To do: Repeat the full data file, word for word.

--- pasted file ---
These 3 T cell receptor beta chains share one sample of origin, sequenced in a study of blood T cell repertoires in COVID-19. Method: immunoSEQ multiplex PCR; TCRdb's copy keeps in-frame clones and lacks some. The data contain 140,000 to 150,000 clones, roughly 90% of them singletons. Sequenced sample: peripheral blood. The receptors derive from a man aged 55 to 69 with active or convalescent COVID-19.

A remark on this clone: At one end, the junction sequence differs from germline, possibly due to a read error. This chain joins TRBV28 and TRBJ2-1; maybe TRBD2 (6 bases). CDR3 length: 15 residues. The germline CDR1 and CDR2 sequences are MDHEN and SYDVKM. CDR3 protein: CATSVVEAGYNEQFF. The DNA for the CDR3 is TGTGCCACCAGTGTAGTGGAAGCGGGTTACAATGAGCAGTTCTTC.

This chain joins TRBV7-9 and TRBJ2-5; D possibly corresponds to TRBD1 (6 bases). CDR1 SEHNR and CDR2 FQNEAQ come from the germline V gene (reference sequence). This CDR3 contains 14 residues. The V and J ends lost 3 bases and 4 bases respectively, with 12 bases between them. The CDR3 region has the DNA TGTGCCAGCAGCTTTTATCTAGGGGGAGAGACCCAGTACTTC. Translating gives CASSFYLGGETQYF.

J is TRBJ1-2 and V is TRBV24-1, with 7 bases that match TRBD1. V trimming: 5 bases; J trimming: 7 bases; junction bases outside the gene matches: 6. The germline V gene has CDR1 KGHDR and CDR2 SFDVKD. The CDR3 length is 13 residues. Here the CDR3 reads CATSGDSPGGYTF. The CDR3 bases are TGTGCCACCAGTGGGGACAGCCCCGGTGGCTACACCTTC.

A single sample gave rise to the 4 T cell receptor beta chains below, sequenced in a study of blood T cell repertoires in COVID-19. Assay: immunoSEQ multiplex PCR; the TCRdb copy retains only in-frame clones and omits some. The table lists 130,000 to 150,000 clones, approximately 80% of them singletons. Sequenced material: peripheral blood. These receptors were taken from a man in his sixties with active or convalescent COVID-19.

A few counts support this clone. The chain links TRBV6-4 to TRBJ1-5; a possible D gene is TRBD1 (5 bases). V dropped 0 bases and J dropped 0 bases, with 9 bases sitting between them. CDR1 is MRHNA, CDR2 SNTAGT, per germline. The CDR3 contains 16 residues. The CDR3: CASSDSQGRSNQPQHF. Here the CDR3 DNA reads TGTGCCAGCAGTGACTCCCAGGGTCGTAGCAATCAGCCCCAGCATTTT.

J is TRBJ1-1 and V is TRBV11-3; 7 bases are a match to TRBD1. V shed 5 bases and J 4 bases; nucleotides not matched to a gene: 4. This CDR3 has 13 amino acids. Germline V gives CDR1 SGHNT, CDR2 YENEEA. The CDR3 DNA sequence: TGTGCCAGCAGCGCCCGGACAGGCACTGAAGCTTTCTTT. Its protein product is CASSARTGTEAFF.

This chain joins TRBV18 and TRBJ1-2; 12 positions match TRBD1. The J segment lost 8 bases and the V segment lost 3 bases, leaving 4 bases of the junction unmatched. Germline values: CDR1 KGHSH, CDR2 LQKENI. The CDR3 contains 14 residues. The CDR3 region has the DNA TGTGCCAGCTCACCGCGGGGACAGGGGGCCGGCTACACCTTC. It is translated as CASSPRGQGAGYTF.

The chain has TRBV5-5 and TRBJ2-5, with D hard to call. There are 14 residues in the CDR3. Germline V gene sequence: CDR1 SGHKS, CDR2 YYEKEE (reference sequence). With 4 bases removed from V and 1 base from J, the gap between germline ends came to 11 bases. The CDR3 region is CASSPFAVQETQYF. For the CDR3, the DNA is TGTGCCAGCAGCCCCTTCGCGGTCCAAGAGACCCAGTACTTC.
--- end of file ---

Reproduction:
These 3 T cell receptor beta chains share one sample of origin, sequenced in a study of blood T cell repertoires in COVID-19. Method: immunoSEQ multiplex PCR; TCRdb's copy keeps in-frame clones and lacks some. The data contain 140,000 to 150,000 clones, roughly 90% of them singletons. Sequenced sample: peripheral blood. The receptors derive from a man aged 55 to 69 with active or convalescent COVID-19.

A remark on this clone: At one end, the junction sequence differs from germline, possibly due to a read error. This chain joins TRBV28 and TRBJ2-1; maybe TRBD2 (6 bases). CDR3 length: 15 residues. The germline CDR1 and CDR2 sequences are MDHEN and SYDVKM. CDR3 protein: CATSVVEAGYNEQFF. The DNA for the CDR3 is TGTGCCACCAGTGTAGTGGAAGCGGGTTACAATGAGCAGTTCTTC.

This chain joins TRBV7-9 and TRBJ2-5; D possibly corresponds to TRBD1 (6 bases). CDR1 SEHNR and CDR2 FQNEAQ come from the germline V gene (reference sequence). This CDR3 contains 14 residues. The V and J ends lost 3 bases and 4 bases respectively, with 12 bases between them. The CDR3 region has the DNA TGTGCCAGCAGCTTTTATCTAGGGGGAGAGACCCAGTACTTC. Translating gives CASSFYLGGETQYF.

J is TRBJ1-2 and V is TRBV24-1, with 7 bases that match TRBD1. V trimming: 5 bases; J trimming: 7 bases; junction bases outside the gene matches: 6. The germline V gene has CDR1 KGHDR and CDR2 SFDVKD. The CDR3 length is 13 residues. Here the CDR3 reads CATSGDSPGGYTF. The CDR3 bases are TGTGCCACCAGTGGGGACAGCCCCGGTGGCTACACCTTC.

A single sample gave rise to the 4 T cell receptor beta chains below, sequenced in a study of blood T cell repertoires in COVID-19. Assay: immunoSEQ multiplex PCR; the TCRdb copy retains only in-frame clones and omits some. The table lists 130,000 to 150,000 clones, approximately 80% of them singletons. Sequenced material: peripheral blood. These receptors were taken from a man in his sixties with active or convalescent COVID-19.

A few counts support this clone. The chain links TRBV6-4 to TRBJ1-5; a possible D gene is TRBD1 (5 bases). V dropped 0 bases and J dropped 0 bases, with 9 bases sitting between them. CDR1 is MRHNA, CDR2 SNTAGT, per germline. The CDR3 contains 16 residues. The CDR3: CASSDSQGRSNQPQHF. Here the CDR3 DNA reads TGTGCCAGCAGTGACTCCCAGGGTCGTAGCAATCAGCCCCAGCATTTT.

J is TRBJ1-1 and V is TRBV11-3; 7 bases are a match to TRBD1. V shed 5 bases and J 4 bases; nucleotides not matched to a gene: 4. This CDR3 has 13 amino acids. Germline V gives CDR1 SGHNT, CDR2 YENEEA. The CDR3 DNA sequence: TGTGCCAGCAGCGCCCGGACAGGCACTGAAGCTTTCTTT. Its protein product is CASSARTGTEAFF.

This chain joins TRBV18 and TRBJ1-2; 12 positions match TRBD1. The J segment lost 8 bases and the V segment lost 3 bases, leaving 4 bases of the junction unmatched. Germline values: CDR1 KGHSH, CDR2 LQKENI. The CDR3 contains 14 residues. The CDR3 region has the DNA TGTGCCAGCTCACCGCGGGGACAGGGGGCCGGCTACACCTTC. It is translated as CASSPRGQGAGYTF.

The chain has TRBV5-5 and TRBJ2-5, with D hard to call. There are 14 residues in the CDR3. Germline V gene sequence: CDR1 SGHKS, CDR2 YYEKEE (reference sequence). With 4 bases removed from V and 1 base from J, the gap between germline ends came to 11 bases. The CDR3 region is CASSPFAVQETQYF. For the CDR3, the DNA is TGTGCCAGCAGCCCCTTCGCGGTCCAAGAGACCCAGTACTTC.